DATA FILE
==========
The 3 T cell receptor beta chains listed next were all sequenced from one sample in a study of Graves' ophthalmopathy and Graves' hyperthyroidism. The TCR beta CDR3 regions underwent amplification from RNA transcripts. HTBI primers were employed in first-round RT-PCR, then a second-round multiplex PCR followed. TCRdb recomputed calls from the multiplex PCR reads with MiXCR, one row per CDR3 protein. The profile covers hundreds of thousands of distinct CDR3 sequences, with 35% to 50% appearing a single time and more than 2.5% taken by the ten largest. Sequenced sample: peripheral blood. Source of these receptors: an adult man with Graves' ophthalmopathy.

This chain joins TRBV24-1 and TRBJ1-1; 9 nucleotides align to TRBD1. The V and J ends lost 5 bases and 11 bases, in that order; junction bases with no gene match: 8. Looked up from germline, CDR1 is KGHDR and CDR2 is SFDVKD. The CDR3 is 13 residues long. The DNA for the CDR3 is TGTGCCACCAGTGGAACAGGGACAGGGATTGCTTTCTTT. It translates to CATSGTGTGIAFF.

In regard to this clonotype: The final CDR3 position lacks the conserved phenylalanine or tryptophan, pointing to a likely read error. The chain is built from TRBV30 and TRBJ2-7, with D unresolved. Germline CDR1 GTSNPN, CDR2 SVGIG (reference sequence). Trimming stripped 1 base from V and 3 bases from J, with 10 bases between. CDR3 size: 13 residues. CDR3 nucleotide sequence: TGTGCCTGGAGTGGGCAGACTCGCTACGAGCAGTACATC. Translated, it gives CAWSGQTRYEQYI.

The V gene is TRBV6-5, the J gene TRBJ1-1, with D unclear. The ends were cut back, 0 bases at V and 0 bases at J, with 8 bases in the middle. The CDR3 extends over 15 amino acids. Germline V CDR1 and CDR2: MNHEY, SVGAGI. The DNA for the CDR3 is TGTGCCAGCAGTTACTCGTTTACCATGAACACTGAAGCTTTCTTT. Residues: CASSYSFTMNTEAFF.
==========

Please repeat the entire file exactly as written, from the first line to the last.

The 3 T cell receptor beta chains listed next were all sequenced from one sample in a study of Graves' ophthalmopathy and Graves' hyperthyroidism. The TCR beta CDR3 regions underwent amplification from RNA transcripts. HTBI primers were employed in first-round RT-PCR, then a second-round multiplex PCR followed. TCRdb recomputed calls from the multiplex PCR reads with MiXCR, one row per CDR3 protein. The profile covers hundreds of thousands of distinct CDR3 sequences, with 35% to 50% appearing a single time and more than 2.5% taken by the ten largest. Sequenced sample: peripheral blood. Source of these receptors: an adult man with Graves' ophthalmopathy.

This chain joins TRBV24-1 and TRBJ1-1; 9 nucleotides align to TRBD1. The V and J ends lost 5 bases and 11 bases, in that order; junction bases with no gene match: 8. Looked up from germline, CDR1 is KGHDR and CDR2 is SFDVKD. The CDR3 is 13 residues long. The DNA for the CDR3 is TGTGCCACCAGTGGAACAGGGACAGGGATTGCTTTCTTT. It translates to CATSGTGTGIAFF.

In regard to this clonotype: The final CDR3 position lacks the conserved phenylalanine or tryptophan, pointing to a likely read error. The chain is built from TRBV30 and TRBJ2-7, with D unresolved. Germline CDR1 GTSNPN, CDR2 SVGIG (reference sequence). Trimming stripped 1 base from V and 3 bases from J, with 10 bases between. CDR3 size: 13 residues. CDR3 nucleotide sequence: TGTGCCTGGAGTGGGCAGACTCGCTACGAGCAGTACATC. Translated, it gives CAWSGQTRYEQYI.

The V gene is TRBV6-5, the J gene TRBJ1-1, with D unclear. The ends were cut back, 0 bases at V and 0 bases at J, with 8 bases in the middle. The CDR3 extends over 15 amino acids. Germline V CDR1 and CDR2: MNHEY, SVGAGI. The DNA for the CDR3 is TGTGCCAGCAGTTACTCGTTTACCATGAACACTGAAGCTTTCTTT. Residues: CASSYSFTMNTEAFF.